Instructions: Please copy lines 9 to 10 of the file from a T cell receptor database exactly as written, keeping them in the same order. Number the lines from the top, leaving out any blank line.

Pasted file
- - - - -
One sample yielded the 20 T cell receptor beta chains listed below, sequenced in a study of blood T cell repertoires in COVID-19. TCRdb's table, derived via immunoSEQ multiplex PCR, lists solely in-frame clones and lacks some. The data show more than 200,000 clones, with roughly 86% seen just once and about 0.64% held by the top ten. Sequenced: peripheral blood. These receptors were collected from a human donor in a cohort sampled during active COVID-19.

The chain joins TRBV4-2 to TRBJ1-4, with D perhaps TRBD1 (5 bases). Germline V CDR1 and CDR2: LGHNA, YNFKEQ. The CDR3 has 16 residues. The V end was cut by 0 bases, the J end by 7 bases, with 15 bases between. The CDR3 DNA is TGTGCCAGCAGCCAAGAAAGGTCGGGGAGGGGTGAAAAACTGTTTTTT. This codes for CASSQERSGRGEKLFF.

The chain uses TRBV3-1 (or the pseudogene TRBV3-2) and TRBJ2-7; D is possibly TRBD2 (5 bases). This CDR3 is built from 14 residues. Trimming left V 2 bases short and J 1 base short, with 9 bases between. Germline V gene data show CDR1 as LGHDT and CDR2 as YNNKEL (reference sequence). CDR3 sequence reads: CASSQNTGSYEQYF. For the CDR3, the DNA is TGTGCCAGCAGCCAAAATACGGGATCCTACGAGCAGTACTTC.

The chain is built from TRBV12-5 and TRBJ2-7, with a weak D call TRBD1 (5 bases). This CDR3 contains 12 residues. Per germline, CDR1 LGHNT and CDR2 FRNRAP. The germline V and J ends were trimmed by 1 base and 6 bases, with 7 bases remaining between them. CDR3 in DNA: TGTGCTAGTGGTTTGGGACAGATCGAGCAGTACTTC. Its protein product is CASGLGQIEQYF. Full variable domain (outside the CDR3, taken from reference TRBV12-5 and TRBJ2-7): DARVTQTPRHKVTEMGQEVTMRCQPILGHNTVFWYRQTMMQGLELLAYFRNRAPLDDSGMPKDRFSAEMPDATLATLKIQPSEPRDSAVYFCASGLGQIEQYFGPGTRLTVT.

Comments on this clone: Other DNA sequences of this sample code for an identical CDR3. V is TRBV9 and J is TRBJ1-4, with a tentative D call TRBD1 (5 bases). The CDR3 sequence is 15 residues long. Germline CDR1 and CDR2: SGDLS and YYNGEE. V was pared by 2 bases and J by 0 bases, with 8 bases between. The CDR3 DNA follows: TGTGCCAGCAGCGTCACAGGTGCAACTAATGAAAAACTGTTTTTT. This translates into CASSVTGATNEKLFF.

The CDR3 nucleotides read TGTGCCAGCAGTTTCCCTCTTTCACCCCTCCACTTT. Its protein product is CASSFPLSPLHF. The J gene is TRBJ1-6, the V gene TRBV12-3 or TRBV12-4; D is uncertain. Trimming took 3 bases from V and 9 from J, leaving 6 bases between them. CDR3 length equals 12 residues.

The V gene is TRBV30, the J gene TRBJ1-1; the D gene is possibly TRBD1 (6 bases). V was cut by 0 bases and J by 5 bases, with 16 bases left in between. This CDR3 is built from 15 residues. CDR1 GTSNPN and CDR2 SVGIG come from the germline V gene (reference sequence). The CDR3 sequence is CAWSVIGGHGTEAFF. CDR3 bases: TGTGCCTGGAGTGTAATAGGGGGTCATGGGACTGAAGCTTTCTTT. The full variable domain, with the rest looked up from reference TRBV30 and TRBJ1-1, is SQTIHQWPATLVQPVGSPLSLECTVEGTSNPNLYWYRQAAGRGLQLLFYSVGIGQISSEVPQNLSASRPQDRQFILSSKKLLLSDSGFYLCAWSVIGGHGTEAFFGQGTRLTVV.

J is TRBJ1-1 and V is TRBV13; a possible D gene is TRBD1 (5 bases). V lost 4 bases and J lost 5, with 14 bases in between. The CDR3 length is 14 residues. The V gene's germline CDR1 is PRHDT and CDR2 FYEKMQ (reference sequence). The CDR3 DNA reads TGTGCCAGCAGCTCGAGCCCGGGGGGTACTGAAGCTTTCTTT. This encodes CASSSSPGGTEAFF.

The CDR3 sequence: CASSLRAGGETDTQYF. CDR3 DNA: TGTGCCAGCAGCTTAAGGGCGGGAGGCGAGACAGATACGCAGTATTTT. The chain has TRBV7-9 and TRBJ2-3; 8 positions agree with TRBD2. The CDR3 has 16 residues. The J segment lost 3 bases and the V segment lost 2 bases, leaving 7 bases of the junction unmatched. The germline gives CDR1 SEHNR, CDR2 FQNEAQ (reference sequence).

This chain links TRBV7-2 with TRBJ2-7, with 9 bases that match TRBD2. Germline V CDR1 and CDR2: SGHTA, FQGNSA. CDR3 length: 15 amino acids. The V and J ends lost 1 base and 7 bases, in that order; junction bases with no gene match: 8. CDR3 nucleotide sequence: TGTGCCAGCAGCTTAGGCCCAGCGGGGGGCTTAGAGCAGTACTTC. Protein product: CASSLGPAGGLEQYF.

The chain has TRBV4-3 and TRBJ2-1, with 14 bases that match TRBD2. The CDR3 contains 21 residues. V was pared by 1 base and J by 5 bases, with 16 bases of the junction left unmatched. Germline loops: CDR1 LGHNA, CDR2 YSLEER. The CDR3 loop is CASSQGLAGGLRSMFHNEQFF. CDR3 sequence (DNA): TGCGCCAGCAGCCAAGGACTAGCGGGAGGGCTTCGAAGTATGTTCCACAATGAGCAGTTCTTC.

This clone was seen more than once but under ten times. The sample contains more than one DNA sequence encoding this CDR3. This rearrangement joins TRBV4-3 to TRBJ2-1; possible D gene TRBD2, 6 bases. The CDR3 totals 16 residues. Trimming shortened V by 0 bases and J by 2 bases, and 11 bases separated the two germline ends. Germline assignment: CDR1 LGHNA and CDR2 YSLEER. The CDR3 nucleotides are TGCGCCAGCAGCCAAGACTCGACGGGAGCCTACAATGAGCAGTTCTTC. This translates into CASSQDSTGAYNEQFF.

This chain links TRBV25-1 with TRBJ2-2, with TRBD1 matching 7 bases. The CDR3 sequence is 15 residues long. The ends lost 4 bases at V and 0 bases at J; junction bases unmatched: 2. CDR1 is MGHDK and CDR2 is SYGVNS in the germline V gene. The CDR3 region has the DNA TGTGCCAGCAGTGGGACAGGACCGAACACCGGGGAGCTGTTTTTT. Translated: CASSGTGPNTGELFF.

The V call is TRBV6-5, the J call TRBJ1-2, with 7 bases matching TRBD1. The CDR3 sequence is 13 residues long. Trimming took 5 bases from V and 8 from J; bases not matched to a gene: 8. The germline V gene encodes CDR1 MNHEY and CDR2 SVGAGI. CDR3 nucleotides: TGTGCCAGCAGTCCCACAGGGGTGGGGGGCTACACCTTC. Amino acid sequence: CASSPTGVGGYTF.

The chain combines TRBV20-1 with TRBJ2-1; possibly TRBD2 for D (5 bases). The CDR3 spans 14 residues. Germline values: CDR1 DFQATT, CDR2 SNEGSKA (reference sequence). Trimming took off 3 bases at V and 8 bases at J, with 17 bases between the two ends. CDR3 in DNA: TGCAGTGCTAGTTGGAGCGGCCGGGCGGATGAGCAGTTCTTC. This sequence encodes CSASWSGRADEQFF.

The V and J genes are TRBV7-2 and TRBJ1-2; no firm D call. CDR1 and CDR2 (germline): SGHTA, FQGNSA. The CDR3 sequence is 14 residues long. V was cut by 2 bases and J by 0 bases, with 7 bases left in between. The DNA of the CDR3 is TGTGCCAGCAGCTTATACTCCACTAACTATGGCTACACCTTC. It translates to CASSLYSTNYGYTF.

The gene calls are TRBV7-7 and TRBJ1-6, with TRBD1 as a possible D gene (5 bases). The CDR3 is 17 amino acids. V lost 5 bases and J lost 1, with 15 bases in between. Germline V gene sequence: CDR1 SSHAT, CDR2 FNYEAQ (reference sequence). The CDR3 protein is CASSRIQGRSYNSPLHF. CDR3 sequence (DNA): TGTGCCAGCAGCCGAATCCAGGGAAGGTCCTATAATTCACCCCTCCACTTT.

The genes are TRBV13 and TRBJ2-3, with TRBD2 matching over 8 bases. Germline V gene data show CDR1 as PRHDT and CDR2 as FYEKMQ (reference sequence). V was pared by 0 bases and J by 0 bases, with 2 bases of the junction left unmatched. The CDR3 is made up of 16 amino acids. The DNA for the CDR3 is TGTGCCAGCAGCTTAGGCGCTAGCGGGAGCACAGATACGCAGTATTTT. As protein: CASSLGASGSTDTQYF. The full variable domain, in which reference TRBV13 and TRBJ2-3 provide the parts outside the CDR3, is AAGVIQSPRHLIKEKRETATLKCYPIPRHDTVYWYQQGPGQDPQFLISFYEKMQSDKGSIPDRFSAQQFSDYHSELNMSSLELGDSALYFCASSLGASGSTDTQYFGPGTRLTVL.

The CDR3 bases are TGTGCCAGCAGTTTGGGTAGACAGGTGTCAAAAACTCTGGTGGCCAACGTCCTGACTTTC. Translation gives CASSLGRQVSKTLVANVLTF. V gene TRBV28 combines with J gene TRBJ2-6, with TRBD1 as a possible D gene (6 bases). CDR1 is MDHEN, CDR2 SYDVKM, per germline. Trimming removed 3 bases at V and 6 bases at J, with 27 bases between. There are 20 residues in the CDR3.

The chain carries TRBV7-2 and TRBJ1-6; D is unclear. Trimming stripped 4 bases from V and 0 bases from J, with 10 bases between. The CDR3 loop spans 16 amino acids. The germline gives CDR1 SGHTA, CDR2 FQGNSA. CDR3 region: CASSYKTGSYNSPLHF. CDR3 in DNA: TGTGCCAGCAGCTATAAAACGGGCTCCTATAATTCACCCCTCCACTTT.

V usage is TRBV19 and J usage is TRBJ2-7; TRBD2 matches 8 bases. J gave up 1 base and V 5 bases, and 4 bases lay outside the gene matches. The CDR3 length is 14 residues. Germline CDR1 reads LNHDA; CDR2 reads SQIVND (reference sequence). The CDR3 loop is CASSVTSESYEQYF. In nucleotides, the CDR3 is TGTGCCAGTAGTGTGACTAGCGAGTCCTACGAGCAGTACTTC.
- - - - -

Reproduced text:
The CDR3 sequence: CASSLRAGGETDTQYF. CDR3 DNA: TGTGCCAGCAGCTTAAGGGCGGGAGGCGAGACAGATACGCAGTATTTT. The chain has TRBV7-9 and TRBJ2-3; 8 positions agree with TRBD2. The CDR3 has 16 residues. The J segment lost 3 bases and the V segment lost 2 bases, leaving 7 bases of the junction unmatched. The germline gives CDR1 SEHNR, CDR2 FQNEAQ (reference sequence).

This chain links TRBV7-2 with TRBJ2-7, with 9 bases that match TRBD2. Germline V CDR1 and CDR2: SGHTA, FQGNSA. CDR3 length: 15 amino acids. The V and J ends lost 1 base and 7 bases, in that order; junction bases with no gene match: 8. CDR3 nucleotide sequence: TGTGCCAGCAGCTTAGGCCCAGCGGGGGGCTTAGAGCAGTACTTC. Protein product: CASSLGPAGGLEQYF.